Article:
Heads up, guys: I’m going to use some offensive language in this post. Partly because it’s about offensive language. You can be offended and walk away, or you can read the post and then decide what you think. I’d prefer the latter, but I understand the former.
“Hey, read this thing!” I say, handing my phone to a friend. “It’s hilarious. Oh–but it has some language.”
That’s a regular occurrence for me. I recently shared a funny picture to my baby brother’s Facebook wall, only to delete it seconds later because I realised it had the word “shit” in it, and probably my parents would not be thrilled with me sharing that sort of language to my impressionable teenage brother, no matter how funny the comic was.
And, guys, that bothers me.
It was this comic, by the way, and I’m still snickering over it. If you don’t think this is hilarious, we have a serious problem.
Not the protective parent thing; my parents are basically the best thing ever. But the whole language thing in general. Permit me to wax eloquent.
A word is a funny thing. A simple combination of letters and sounds can evoke some crazy psychological responses. If I say “pink elephants,” one person might envision a pink pachyderm, and another might remember the smell of funnelcakes from the fair where a stuffed pink elephant hung over a game booth, and yet another (this is me!) might start humming the Pink Elephants On Parade song from Dumbo.
But, despite all these associations, the letters and sounds themselves are just that: letters and sounds. They only have the meaning we give them.
Now let’s talk about a different word. Let’s take “bitch.” If I say “bitch,” one person might envision a dog, another might think of a crazy ex-girlfriend, and yet another might imagine a two-year-old whining about something. And some people will immediately forgo any association except shock at my language.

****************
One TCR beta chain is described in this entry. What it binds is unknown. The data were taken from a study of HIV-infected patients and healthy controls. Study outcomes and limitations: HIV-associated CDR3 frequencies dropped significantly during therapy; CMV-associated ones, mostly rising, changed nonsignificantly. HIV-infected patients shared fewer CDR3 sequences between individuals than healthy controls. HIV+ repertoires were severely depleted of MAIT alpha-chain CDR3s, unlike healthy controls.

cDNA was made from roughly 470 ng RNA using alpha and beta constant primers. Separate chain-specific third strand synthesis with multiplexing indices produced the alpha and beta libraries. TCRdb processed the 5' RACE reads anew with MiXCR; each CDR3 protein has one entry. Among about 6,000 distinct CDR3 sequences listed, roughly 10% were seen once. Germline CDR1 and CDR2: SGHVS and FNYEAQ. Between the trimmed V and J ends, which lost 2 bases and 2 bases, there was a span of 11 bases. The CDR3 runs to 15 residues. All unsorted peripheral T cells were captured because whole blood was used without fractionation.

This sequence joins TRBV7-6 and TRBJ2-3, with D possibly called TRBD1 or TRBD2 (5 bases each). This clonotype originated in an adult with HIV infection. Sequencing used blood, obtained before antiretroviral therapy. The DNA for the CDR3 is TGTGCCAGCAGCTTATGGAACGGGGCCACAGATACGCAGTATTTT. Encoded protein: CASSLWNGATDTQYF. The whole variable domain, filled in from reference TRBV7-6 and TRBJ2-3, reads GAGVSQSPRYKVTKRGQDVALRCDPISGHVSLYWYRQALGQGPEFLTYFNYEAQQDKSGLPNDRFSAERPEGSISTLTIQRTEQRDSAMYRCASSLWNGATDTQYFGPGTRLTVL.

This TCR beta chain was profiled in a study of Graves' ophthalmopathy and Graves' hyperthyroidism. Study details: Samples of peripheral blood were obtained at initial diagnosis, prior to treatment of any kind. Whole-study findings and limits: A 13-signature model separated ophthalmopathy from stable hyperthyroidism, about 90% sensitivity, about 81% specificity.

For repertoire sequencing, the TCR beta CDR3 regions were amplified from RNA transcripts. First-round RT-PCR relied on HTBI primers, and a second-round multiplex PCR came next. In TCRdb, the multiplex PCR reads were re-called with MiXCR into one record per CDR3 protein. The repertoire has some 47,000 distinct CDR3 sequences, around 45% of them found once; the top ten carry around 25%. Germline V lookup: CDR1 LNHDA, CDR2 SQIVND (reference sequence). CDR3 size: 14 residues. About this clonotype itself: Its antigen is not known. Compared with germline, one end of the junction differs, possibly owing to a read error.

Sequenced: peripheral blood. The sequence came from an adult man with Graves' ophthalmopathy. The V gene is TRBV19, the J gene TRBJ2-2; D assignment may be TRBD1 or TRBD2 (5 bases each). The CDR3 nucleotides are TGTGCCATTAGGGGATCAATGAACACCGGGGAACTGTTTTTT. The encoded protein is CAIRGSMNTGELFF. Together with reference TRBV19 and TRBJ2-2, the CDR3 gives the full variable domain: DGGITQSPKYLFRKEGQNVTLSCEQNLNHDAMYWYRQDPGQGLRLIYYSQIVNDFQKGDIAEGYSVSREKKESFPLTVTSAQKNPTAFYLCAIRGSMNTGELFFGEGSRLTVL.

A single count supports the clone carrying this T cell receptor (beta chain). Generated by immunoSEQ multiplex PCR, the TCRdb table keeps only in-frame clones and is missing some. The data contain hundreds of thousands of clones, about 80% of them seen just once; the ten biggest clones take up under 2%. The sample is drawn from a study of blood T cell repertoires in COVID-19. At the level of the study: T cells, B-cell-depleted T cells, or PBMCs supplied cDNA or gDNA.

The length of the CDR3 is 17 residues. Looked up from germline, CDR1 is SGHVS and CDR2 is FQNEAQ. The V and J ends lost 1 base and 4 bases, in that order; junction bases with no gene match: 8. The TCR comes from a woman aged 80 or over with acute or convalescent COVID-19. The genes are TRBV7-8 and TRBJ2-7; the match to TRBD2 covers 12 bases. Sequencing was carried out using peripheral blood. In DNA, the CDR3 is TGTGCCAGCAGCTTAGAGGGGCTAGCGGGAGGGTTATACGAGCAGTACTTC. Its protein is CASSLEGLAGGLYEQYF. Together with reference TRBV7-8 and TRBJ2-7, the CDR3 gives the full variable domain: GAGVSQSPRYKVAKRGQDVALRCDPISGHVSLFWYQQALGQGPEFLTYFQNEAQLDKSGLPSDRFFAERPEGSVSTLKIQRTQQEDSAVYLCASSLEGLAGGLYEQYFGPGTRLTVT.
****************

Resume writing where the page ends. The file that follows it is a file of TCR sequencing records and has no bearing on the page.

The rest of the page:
But still, the letters and sounds themselves are just that: letters and sounds. They only have the meaning we give them.
We’ve all seen those fun “which region is your dialect” quizzes that ask you whether you call it “pop” or “soda” or “coke.” So what’s the difference whether I call it “complaining” or “whinging” or “bitching”? The difference is, some people will be highly offended at one–maybe even to the point of not hearing my meaning, so hung up on that one particular word that they miss the rest. Words that kids today get their mouths washed with soap for saying were common usage a hundred years ago (back to our example of “bitch”–and here is a fun article about how this happens). Words that we say without compunction in one part of the world are highly offensive in others (“fanny” might be polite in the US, but please don’t say it in parts of the UK).
And those regional dialect quizzes are definitely important, especially if you, like me, aren’t entirely sure where your vocabulary came from…
And guys, I can say “bitch” with a perfectly good attitude and “meany-face” with murder on my mind, and many people will excuse “meany-face” and judge “bitch.”